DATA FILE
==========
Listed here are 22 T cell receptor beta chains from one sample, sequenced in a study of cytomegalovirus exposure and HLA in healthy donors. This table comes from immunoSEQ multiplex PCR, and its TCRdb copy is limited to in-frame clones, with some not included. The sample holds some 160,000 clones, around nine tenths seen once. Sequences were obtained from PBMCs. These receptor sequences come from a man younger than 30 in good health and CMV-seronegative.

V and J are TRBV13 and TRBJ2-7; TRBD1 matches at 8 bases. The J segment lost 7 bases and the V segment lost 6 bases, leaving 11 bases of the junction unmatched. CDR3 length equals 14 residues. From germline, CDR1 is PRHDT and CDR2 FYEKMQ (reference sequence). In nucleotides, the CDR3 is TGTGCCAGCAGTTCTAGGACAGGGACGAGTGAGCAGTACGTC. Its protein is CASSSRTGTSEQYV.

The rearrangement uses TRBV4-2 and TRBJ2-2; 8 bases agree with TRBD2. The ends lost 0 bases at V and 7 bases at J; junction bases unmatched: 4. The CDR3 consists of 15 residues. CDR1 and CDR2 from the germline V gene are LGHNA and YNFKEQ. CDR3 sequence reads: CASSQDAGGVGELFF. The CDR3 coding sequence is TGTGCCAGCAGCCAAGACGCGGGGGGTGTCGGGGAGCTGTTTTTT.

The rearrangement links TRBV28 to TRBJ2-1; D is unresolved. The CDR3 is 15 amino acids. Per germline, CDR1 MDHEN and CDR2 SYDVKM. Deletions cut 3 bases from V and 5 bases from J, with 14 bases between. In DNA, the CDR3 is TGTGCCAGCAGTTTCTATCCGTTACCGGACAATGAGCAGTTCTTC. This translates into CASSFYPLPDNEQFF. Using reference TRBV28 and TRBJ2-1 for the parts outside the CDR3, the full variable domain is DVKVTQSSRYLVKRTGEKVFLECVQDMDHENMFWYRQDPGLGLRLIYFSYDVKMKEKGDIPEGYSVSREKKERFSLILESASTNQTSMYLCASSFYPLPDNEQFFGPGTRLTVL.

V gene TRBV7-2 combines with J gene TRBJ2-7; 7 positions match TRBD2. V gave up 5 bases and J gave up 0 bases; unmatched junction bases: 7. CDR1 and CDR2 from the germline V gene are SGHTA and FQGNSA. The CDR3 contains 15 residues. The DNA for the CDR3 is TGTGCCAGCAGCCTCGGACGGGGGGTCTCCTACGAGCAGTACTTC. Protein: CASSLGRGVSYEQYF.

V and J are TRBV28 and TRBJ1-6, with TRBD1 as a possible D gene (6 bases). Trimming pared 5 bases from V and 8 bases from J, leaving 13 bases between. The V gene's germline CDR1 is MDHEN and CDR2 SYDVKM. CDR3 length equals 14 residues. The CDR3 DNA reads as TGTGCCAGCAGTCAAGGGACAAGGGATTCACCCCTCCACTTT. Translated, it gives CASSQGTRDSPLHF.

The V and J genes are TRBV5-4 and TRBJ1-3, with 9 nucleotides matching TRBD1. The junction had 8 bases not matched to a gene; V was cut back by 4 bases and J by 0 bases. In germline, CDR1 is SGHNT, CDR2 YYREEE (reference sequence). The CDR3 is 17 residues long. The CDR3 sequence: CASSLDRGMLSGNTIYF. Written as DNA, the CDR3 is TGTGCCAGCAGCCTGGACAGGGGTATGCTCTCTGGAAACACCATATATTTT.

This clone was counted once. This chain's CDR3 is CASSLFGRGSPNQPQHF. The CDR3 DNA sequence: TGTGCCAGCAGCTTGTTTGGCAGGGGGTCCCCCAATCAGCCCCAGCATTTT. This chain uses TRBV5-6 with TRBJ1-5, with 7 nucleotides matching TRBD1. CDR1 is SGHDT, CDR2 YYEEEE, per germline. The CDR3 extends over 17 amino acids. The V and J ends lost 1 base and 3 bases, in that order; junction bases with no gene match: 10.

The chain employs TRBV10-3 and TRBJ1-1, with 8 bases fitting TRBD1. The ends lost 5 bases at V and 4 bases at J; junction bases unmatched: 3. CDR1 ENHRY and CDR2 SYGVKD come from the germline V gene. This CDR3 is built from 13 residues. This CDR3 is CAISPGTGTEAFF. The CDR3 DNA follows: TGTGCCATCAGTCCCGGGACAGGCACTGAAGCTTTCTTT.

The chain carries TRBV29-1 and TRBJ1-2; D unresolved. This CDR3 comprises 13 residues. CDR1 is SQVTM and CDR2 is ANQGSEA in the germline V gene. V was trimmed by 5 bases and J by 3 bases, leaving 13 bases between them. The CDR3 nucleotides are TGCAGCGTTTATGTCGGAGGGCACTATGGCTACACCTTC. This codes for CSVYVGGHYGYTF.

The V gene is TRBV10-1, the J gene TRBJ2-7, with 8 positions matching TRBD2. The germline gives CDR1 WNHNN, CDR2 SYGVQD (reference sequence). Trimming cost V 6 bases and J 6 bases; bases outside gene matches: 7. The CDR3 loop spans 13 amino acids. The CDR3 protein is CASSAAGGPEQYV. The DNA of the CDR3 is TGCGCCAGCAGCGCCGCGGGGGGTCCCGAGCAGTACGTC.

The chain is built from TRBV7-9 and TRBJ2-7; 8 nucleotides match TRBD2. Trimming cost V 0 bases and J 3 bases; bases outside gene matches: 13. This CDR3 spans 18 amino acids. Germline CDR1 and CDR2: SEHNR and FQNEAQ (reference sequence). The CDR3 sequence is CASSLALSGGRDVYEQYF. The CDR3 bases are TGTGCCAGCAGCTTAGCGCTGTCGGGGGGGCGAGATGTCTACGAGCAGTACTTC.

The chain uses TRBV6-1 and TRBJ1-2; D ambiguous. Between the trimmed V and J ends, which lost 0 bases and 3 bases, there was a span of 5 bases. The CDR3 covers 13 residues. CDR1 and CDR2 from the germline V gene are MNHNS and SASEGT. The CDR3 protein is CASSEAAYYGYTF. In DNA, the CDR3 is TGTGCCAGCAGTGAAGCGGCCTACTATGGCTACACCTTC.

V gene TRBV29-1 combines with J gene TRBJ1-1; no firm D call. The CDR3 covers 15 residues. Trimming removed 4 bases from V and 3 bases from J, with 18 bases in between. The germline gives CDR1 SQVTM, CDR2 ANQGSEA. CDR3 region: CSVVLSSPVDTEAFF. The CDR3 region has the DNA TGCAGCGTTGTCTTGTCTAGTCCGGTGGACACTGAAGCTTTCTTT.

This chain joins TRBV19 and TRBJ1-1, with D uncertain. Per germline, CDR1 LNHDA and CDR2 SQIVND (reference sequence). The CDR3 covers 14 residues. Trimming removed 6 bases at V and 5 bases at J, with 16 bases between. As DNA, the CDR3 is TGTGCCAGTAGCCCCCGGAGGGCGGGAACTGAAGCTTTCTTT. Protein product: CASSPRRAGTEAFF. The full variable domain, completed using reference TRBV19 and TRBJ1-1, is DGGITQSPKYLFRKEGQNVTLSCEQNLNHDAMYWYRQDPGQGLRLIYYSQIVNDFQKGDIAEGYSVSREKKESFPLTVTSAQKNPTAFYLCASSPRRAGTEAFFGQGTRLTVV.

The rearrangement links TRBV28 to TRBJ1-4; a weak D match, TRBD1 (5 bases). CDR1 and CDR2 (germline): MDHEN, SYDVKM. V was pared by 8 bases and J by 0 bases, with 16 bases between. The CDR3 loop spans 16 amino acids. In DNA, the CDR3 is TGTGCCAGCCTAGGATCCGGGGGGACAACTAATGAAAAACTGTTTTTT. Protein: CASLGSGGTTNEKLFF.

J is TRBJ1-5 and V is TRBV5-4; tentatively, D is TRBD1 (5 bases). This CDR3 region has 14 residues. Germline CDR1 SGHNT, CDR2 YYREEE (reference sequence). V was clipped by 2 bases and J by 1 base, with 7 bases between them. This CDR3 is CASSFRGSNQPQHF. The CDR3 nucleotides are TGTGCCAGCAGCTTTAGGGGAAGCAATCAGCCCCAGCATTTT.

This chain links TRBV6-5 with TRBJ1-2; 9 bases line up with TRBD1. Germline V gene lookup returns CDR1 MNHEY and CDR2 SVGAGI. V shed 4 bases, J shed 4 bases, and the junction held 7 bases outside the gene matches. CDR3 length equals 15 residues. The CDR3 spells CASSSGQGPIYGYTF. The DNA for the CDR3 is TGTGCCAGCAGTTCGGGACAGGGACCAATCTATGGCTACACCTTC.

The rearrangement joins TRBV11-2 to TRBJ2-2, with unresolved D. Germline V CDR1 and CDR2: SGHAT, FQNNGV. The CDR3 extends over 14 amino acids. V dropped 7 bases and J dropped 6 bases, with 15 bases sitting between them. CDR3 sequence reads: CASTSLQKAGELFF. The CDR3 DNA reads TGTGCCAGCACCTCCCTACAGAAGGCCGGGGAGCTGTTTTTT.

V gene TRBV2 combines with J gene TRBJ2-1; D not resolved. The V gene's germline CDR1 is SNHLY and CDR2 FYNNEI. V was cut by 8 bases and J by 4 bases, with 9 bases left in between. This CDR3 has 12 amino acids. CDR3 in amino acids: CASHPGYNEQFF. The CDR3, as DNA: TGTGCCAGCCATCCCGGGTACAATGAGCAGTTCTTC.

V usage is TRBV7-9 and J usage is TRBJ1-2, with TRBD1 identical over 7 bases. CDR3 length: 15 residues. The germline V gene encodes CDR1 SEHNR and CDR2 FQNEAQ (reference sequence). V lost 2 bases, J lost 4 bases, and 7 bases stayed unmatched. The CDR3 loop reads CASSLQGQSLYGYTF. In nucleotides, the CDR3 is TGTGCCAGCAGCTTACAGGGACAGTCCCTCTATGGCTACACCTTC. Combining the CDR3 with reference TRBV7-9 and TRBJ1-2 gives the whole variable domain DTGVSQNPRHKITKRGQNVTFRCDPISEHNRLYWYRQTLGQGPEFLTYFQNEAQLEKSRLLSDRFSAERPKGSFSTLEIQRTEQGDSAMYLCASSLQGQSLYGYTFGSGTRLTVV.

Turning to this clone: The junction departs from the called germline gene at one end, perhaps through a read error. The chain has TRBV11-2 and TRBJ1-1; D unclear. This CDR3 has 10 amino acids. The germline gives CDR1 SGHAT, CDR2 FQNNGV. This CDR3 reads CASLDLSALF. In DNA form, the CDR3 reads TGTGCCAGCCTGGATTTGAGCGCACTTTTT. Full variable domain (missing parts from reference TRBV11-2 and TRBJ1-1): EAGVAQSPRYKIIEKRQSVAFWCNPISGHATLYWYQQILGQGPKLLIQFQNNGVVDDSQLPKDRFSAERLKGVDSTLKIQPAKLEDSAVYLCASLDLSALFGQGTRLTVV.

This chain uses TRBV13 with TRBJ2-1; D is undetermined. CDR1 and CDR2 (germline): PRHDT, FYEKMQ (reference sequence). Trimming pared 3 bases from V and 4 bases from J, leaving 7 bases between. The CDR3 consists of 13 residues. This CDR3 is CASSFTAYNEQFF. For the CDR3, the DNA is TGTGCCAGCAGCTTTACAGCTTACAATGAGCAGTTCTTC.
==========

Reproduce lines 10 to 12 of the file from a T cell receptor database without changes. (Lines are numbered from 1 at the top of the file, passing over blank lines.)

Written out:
The chain carries TRBV29-1 and TRBJ1-2; D unresolved. This CDR3 comprises 13 residues. CDR1 is SQVTM and CDR2 is ANQGSEA in the germline V gene. V was trimmed by 5 bases and J by 3 bases, leaving 13 bases between them. The CDR3 nucleotides are TGCAGCGTTTATGTCGGAGGGCACTATGGCTACACCTTC. This codes for CSVYVGGHYGYTF.

The V gene is TRBV10-1, the J gene TRBJ2-7, with 8 positions matching TRBD2. The germline gives CDR1 WNHNN, CDR2 SYGVQD (reference sequence). Trimming cost V 6 bases and J 6 bases; bases outside gene matches: 7. The CDR3 loop spans 13 amino acids. The CDR3 protein is CASSAAGGPEQYV. The DNA of the CDR3 is TGCGCCAGCAGCGCCGCGGGGGGTCCCGAGCAGTACGTC.

The chain is built from TRBV7-9 and TRBJ2-7; 8 nucleotides match TRBD2. Trimming cost V 0 bases and J 3 bases; bases outside gene matches: 13. This CDR3 spans 18 amino acids. Germline CDR1 and CDR2: SEHNR and FQNEAQ (reference sequence). The CDR3 sequence is CASSLALSGGRDVYEQYF. The CDR3 bases are TGTGCCAGCAGCTTAGCGCTGTCGGGGGGGCGAGATGTCTACGAGCAGTACTTC.